What is the order of events in the courtroom?
Each state and court may have variations on this, but this is generally the order of events:
- The judge, clerk, or bailiff will call your case. In some courts, a mediator might first talk with you, and then with the other party, to see if you might be able to reach an agreement without a trial.
- In a criminal case or in other types of formal or more complicated cases, the judge might ask the parties to give opening statements. This is your chance to talk about what evidence you will show at trial and how you want the judge or jury to rule, based on that evidence.
- In less formal proceedings, the bailiff or the clerk will swear you and the other party in by asking you both to state your names and to swear or affirm to tell the truth.
- The party that filed the first court papers, usually called the complaint or the petition, is considered the plaintiff or the petitioner. The plaintiff/petitioner will tell his/her side of the story first. This includes the party’s testimony, calling any witnesses s/he may have, and entering any evidence that s/he has. We have more detailed information about this process in the rest of this section.
- The other party or his/her lawyer may ask you and your witnesses questions as part of cross-examination, which you must answer truthfully. You may have the right to object to certain questions that the other party asks.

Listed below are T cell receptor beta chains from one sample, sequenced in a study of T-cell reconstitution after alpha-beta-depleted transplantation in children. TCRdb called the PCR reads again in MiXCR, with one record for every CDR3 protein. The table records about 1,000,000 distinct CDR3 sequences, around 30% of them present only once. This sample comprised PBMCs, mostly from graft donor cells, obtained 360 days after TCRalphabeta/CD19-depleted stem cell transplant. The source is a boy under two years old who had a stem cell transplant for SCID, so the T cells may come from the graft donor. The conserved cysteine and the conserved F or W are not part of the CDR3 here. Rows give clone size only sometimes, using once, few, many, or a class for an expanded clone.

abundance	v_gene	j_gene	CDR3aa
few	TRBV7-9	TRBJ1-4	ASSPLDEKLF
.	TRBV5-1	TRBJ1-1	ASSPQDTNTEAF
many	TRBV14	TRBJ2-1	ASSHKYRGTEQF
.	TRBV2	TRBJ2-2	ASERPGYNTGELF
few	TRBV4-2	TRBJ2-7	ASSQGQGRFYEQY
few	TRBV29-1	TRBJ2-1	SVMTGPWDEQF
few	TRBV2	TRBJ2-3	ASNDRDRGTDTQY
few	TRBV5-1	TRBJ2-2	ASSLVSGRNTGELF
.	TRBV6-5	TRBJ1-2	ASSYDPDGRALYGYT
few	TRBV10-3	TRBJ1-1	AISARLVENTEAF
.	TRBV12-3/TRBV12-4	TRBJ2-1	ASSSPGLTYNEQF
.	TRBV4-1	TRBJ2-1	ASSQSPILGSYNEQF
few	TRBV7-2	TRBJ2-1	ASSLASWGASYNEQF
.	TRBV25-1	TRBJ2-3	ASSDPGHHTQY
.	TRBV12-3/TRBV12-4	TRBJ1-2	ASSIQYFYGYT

- If your witnesses testimony was damaged during cross examination, you may be able to ask clarifying questions during re-direct.
- The judge might also ask questions to you or to any other witnesses.
- Next, the other party, who will usually be known as the defendant or respondent, will be allowed to present his/her case. S/he can testify and tell his/her side of what happened, call witnesses, and enter his/her evidence. It may be very different from yours. The same principles apply as mentioned earlier, about the right to ask cross examination questions and make objections during the abuser’s testimony, if legally appropriate.
- The judge might then ask for closing statements, or not, depending on the court and the type of case. Closing statements are your chance to sum up the evidence and ask the judge again for a specific decision.
- The judge will make a decision after hearing both sides and considering the evidence. The judge may make the decision right away or may take a recess to give the decision. The recess may be only for a few hours or it may take days or weeks to give the final decision.
- If your case is for a restraining order. The judge may grant you and sign the final restraining order that day at your hearing. If so, then make sure you get a copy, review it, and ask the judge if you have any questions about it. If the judge is not giving his/her decision that day, make sure to ask the judge to extend your temporary restraining order if you have one.